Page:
Opinions

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Title Headnotes
Immunity of the Assistant to the President and Director of the Office of Political Strategy and Outreach From Congressional Subpoena

The Assistant to the President and Director of the Office of Political Strategy and Outreach (“OPSO”) is immune from the House Committee on Oversight and Government Reform’s subpoena to compel him to testify about matters concerning his service to the President in the OPSO.

Competitive Bidding Requirements Under the Federal-Aid Highway Program

The competitive bidding requirement of 23 U.S.C. § 112 imposes, in addition to procedural rules dictating the process by which bids are awarded, a substantive limitation on state or local bidding requirements that are unrelated to the bidder’s performance of the necessary work.

Section 112’s competitive bidding requirement does not preclude any and all state or local bidding or contractual restrictions that have the effect of reducing the pool of potential bidders for reasons unrelated to the performance of the necessary work. Rather, section 112 affords the Federal Highway Administration discretion to assess whether a particular state or local requirement unduly limits competition.

Generally, state or local government requirements that eliminate or disadvantage a class of potential responsible bidders to advance objectives unrelated to the efficient use of federal funds or the integrity of the bidding process are likely to unduly impede competition in contravention of the substantive component of section 112’s competitive bidding requirement.

Whether the United States Department of Labor Has the Authority to Control the Disclosure of Federal Employee Compensation Act Records Held by the United States Postal Service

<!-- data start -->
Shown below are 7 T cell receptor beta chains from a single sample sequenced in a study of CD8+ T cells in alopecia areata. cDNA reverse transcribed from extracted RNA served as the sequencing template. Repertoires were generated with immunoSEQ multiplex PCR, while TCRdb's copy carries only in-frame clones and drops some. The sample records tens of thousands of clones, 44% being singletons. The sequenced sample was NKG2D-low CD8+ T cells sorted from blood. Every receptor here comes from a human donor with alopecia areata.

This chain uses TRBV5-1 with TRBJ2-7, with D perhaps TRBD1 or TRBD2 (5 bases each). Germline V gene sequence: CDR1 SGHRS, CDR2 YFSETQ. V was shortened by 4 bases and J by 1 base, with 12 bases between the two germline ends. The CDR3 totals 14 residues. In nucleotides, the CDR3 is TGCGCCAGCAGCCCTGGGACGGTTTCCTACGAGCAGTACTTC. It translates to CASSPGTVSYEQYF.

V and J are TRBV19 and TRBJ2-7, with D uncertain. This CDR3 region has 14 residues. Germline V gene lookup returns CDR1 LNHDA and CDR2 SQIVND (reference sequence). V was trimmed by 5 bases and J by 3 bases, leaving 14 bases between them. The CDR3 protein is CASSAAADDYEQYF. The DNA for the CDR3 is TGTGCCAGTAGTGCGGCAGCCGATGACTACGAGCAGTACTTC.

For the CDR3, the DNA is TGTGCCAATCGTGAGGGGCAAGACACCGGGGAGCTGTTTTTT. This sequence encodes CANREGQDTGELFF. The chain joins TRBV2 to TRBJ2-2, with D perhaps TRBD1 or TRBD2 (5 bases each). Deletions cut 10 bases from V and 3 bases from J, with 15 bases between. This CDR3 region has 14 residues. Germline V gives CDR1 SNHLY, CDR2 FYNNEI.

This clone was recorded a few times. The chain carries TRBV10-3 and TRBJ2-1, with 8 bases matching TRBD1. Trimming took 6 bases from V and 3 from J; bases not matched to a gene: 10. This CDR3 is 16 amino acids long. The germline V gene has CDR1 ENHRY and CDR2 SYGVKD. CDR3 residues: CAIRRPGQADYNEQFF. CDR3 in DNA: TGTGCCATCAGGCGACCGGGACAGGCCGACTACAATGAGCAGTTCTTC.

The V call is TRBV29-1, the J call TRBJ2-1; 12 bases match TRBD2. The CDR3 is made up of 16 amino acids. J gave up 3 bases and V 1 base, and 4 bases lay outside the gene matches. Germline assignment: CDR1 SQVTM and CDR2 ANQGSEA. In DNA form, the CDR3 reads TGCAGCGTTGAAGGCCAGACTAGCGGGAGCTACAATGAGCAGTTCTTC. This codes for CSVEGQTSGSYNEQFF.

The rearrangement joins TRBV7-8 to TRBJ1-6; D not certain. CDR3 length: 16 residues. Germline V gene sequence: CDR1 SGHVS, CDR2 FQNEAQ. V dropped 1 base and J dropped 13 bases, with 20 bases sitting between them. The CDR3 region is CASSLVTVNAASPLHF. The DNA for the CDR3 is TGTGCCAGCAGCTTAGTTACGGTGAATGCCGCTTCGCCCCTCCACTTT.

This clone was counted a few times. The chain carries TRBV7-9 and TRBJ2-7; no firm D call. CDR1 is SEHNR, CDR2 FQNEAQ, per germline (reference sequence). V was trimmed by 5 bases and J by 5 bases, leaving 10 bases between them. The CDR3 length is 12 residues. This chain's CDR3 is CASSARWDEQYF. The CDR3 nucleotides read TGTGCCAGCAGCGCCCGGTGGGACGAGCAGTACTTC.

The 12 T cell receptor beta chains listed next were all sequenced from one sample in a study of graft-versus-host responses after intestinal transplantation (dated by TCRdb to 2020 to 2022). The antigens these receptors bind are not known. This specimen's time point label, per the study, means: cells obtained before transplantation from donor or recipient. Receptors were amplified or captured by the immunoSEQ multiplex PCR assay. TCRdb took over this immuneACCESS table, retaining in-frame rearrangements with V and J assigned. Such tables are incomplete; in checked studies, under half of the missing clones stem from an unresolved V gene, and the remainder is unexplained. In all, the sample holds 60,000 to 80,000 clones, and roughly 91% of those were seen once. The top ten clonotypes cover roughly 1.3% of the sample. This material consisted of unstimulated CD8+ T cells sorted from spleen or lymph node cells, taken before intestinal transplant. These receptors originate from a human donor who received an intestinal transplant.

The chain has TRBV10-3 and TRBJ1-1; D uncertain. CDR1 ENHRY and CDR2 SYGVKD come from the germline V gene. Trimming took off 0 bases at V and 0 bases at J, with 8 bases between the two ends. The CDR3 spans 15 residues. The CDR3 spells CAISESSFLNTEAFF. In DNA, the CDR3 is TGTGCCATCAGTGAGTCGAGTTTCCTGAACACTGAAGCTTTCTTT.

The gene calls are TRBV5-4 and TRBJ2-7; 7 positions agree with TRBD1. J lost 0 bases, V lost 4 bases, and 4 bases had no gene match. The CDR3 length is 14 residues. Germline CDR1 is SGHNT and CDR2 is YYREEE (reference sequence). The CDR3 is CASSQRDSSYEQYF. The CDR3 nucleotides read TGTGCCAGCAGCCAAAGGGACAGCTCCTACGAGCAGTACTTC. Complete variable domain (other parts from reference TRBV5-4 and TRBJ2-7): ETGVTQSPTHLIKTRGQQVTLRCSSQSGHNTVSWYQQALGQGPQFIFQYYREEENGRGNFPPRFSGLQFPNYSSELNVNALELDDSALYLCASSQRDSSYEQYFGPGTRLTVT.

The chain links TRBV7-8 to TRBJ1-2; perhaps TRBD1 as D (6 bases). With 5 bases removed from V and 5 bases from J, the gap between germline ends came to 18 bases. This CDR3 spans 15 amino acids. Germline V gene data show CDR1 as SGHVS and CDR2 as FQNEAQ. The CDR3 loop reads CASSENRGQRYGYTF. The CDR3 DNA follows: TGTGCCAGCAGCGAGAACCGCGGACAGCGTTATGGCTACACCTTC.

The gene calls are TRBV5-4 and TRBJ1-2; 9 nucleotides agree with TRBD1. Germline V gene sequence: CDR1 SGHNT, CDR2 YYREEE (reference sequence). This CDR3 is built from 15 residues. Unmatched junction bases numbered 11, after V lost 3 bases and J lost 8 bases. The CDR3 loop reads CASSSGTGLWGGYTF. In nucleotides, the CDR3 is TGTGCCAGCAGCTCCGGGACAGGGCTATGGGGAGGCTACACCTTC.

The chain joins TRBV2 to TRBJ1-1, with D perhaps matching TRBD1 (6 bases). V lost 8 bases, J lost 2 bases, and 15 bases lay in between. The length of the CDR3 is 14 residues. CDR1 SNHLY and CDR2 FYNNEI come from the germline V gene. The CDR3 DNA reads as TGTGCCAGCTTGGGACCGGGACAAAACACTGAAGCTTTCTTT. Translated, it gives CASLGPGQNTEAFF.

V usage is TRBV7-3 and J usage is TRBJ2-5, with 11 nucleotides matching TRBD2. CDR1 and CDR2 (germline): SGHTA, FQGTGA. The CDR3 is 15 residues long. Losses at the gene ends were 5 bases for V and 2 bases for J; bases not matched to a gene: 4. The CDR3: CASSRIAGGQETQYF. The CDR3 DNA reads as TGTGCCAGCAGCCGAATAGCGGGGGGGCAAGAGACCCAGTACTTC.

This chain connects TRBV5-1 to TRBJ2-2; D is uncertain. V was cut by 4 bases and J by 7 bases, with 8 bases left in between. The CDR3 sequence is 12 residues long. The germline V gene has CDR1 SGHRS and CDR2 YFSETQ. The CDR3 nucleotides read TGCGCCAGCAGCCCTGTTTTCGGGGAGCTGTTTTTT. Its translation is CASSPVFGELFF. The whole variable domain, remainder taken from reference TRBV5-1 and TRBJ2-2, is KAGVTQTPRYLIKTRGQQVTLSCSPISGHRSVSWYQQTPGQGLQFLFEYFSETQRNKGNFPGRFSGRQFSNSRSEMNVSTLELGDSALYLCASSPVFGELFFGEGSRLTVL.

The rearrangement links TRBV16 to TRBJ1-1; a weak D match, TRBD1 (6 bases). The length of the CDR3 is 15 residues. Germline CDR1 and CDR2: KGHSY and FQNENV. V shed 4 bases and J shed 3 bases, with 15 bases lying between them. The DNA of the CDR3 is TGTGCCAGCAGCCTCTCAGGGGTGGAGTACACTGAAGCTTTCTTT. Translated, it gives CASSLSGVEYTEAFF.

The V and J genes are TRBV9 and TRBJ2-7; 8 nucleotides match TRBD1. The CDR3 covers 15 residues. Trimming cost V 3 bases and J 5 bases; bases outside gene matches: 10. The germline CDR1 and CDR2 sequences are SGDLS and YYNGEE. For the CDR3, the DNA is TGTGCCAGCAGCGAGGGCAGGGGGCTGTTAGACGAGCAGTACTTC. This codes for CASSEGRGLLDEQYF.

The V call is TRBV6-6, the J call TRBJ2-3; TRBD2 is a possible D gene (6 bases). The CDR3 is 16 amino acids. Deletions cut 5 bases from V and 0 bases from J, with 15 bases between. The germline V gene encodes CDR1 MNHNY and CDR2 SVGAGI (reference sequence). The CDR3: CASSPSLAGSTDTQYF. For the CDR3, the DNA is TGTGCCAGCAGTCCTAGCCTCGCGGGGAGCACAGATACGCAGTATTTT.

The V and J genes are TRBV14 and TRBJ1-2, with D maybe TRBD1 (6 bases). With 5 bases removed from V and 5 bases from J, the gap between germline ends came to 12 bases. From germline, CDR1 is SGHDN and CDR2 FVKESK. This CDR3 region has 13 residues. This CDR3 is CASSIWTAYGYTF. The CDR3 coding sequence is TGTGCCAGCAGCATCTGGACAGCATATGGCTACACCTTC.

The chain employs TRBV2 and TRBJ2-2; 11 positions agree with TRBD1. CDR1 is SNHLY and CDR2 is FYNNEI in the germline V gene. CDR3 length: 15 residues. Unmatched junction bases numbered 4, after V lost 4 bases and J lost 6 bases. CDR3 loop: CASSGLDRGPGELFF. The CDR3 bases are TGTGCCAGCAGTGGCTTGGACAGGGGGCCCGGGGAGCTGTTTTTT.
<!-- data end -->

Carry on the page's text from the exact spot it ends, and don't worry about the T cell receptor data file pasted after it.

The Federal Employee Compensation Act gives the Department of Labor the authority to control and limit the disclosure of FECA records held by the United States Postal Service, and DOL’s FECA regulations prohibit USPS from disclosing FECA records in a manner inconsistent with DOL’s Privacy Act routine uses.

The Labor Department’s regulatory regime for FECA records is consistent with and furthers the purposes of the Privacy Act.

Neither the Postal Reorganization Act nor the National Labor Relations Act authorizes USPS to control the disclosure of FECA records.

Assertion of Executive Privilege Over Documents Generated in Response to Congressional Investigation Into Operation Fast and Furious

Executive privilege may properly be asserted in response to a congressional subpoena seeking internal Department of Justice documents generated in the course of the deliberative process concerning the Department’s response to congressional and related media inquiries into Operation Fast and Furious.

Duty to Report Suspected Child Abuse Under 42 U.S.C. § 13031

Under 42 U.S.C. § 13031—a provision of the Victims of Child Abuse Act of 1990—all covered professionals who learn of suspected child abuse while engaged in enumerated activities and professions on federal land or in federal facilities must report that abuse, regardless of where the suspected victim is cared for or resides.